Oh what a good feeling that was, hitting the throttle, shooting a bit of a roost, and looking forward to thousands of kilometers of fun.
Dakar in Portugal
Down the road, through some rain puddles, and into a bit of mud. Woooooo, ruts, mud, slippery, front wheel in one groove, rear wheel in another, we抮e in trouble!!! The next thing I know we are completely sideways sliding down the road, out of control, on the edge of a big crash. More throttle, and we skip out of the ruts, and we抮e back in control. Whooow, that was close! I could just see the reports, 揌arley Sidecar Crashes Out of Dakar in First Kilometer. Ok, settle down, I tell myself. We have to ride smart, and stay out of trouble.

The road continues over green grassy rolling hills, through small forested areas, and along farm lands. Direction changes are numerous. There are crisscrossing dirt roads all over this area. The mud at the start was actually the worst thing we saw the whole day. There were constant water puddles, but nothing that caused any problems. Along the way we would be zipping along with no people at all, then suddenly around a corner there would be a thousand people spread out watching and cheering.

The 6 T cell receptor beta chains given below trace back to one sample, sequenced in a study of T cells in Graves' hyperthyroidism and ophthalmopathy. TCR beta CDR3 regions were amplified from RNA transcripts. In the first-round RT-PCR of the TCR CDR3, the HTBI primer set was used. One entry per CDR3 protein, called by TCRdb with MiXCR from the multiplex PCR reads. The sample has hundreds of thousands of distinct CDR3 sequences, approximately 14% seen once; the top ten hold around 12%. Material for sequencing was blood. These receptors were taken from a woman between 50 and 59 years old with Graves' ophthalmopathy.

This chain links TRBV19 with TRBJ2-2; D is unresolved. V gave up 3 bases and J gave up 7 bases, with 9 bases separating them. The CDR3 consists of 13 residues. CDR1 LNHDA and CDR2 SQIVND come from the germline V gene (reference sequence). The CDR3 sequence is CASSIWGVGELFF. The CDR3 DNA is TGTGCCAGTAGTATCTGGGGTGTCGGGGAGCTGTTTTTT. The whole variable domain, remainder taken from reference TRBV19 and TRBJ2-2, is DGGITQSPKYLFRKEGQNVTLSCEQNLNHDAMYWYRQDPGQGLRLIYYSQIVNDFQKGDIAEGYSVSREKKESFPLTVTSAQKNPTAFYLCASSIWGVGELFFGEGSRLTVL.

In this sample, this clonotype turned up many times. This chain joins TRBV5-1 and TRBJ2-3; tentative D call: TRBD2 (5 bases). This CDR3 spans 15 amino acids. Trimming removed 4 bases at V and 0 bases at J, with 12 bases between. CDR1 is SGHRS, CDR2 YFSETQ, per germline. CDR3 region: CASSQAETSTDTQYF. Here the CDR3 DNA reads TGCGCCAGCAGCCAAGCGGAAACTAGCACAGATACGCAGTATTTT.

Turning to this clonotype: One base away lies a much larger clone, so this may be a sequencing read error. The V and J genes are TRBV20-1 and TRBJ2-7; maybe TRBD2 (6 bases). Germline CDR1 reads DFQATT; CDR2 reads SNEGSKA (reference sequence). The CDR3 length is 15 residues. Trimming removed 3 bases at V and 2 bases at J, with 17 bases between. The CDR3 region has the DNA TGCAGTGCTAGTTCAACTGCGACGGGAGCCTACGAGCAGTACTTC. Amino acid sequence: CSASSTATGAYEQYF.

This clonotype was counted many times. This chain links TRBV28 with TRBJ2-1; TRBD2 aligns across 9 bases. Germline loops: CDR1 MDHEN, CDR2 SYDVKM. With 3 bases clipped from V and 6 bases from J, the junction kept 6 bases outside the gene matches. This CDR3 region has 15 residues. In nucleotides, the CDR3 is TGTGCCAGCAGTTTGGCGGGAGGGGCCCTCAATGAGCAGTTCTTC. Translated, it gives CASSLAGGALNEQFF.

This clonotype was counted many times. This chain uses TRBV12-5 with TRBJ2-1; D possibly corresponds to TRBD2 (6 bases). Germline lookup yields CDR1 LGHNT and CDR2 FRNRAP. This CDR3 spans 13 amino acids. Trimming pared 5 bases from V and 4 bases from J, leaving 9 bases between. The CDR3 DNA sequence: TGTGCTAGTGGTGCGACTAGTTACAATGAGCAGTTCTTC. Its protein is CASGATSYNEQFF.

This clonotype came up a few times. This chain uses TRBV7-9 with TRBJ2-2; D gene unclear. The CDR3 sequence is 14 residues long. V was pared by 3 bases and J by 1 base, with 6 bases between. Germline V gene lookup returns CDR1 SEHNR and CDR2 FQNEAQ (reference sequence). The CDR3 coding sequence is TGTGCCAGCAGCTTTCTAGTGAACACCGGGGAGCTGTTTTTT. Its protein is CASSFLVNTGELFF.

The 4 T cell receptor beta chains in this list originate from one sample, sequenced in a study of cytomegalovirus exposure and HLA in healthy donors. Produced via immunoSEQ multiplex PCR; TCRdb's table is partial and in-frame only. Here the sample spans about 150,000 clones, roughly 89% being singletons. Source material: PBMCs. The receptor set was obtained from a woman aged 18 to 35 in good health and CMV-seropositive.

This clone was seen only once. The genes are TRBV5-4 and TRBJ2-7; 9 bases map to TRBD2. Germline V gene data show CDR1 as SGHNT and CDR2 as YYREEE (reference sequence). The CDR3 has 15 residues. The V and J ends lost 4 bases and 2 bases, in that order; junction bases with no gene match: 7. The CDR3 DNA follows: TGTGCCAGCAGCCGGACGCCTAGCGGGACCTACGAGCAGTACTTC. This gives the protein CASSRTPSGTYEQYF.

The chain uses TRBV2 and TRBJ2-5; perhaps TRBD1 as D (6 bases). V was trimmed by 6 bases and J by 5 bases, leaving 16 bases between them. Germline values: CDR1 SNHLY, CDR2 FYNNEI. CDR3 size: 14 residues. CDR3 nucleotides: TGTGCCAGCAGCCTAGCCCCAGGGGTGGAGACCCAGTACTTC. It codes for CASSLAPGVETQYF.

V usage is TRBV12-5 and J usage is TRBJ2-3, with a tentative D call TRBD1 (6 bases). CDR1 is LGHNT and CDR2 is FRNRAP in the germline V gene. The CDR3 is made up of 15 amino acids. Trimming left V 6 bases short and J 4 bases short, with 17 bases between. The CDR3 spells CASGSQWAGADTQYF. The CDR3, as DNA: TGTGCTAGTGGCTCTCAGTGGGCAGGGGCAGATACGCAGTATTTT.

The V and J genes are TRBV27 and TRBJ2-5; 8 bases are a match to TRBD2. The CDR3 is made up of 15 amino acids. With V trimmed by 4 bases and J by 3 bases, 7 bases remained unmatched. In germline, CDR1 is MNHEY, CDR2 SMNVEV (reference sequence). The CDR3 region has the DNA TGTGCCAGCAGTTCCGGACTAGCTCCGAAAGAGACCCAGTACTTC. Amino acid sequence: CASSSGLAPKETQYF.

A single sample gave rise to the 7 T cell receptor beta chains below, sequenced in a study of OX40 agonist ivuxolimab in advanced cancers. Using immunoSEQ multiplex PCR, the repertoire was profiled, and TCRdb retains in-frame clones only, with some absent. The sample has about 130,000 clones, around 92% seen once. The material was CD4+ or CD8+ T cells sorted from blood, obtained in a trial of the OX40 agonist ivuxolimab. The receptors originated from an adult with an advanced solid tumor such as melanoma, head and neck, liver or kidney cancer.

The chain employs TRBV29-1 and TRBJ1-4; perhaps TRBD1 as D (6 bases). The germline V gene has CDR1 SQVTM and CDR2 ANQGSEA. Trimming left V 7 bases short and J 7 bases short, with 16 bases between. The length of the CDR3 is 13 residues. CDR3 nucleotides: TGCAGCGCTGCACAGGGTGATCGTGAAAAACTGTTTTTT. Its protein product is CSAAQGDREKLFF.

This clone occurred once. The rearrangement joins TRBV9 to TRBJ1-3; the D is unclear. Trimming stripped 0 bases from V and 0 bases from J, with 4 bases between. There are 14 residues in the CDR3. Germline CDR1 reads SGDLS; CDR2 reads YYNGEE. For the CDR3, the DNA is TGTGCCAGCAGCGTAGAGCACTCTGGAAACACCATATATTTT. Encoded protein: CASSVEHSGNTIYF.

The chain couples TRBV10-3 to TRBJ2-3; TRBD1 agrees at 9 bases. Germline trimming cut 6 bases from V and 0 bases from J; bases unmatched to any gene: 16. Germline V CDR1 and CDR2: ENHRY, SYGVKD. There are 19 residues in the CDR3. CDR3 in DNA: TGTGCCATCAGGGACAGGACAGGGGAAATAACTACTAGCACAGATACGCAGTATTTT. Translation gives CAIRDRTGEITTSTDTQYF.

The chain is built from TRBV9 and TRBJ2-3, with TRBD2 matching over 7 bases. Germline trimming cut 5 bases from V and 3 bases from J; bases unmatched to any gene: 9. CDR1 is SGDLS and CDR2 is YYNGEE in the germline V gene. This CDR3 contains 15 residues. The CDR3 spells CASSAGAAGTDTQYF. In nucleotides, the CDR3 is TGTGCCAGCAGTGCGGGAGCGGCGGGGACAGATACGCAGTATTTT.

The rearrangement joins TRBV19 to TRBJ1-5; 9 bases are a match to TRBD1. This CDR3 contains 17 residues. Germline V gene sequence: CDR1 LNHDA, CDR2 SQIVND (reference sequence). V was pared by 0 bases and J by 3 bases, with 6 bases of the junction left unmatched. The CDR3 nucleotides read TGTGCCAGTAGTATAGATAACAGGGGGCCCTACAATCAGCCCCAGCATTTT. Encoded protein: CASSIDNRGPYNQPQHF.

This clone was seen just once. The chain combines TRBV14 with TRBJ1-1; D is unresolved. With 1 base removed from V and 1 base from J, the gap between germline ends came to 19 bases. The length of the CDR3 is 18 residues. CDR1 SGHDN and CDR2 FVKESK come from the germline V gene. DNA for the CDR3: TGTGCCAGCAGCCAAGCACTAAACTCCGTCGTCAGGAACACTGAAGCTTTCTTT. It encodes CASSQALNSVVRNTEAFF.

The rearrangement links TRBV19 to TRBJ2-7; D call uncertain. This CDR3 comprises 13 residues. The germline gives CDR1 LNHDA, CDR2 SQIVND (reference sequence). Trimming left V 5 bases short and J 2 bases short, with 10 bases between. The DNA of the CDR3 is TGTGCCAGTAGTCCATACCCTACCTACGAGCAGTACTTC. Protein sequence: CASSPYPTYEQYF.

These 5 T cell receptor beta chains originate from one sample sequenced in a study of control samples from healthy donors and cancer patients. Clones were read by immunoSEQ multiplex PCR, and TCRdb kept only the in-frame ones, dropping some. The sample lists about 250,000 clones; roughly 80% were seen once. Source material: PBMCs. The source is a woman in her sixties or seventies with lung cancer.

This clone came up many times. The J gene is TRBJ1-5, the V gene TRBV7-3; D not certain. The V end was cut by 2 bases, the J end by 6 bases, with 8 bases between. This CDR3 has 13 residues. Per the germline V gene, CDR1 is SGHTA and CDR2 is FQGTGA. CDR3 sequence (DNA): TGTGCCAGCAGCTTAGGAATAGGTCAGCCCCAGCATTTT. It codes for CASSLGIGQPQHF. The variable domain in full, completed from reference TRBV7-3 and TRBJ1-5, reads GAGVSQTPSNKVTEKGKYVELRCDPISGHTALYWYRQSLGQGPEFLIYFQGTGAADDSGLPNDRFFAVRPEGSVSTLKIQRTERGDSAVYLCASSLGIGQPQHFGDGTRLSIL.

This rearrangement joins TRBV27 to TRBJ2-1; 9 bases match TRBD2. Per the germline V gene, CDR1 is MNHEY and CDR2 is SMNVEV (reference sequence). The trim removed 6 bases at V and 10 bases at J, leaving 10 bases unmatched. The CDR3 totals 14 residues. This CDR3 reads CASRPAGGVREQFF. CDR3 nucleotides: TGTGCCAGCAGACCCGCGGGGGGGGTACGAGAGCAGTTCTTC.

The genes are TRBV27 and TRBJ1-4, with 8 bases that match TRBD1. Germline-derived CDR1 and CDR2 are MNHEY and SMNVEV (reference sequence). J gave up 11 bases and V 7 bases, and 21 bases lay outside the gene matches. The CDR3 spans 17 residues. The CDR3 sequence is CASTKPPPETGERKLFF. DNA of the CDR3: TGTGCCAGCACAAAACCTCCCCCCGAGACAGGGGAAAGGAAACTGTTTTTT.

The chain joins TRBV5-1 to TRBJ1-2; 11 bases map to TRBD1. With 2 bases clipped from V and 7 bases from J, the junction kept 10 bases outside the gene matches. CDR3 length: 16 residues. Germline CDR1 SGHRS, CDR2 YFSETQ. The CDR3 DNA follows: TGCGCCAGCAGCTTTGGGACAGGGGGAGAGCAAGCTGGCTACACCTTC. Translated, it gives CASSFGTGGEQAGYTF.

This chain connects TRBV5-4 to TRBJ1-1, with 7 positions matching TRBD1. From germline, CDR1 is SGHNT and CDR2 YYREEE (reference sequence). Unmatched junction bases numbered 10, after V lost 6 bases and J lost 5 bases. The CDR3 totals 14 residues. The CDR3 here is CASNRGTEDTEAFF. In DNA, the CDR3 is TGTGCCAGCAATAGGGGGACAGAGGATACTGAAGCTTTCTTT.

Other places it seemed like the locals walked across their farm lands and hung out in small groups beside the dirt road.

We were having fun slipping and sliding around the corners, holding a fast but safe pace. Eventually we caught a quad and went on past. Over time the solos (bikes) started passing us. It wasn抰 exciting like side-by-side racing is. It was more of a deep warm feeling that we were in the first stages of a big adventure, and all was going well.

The crowd takes cover from the roost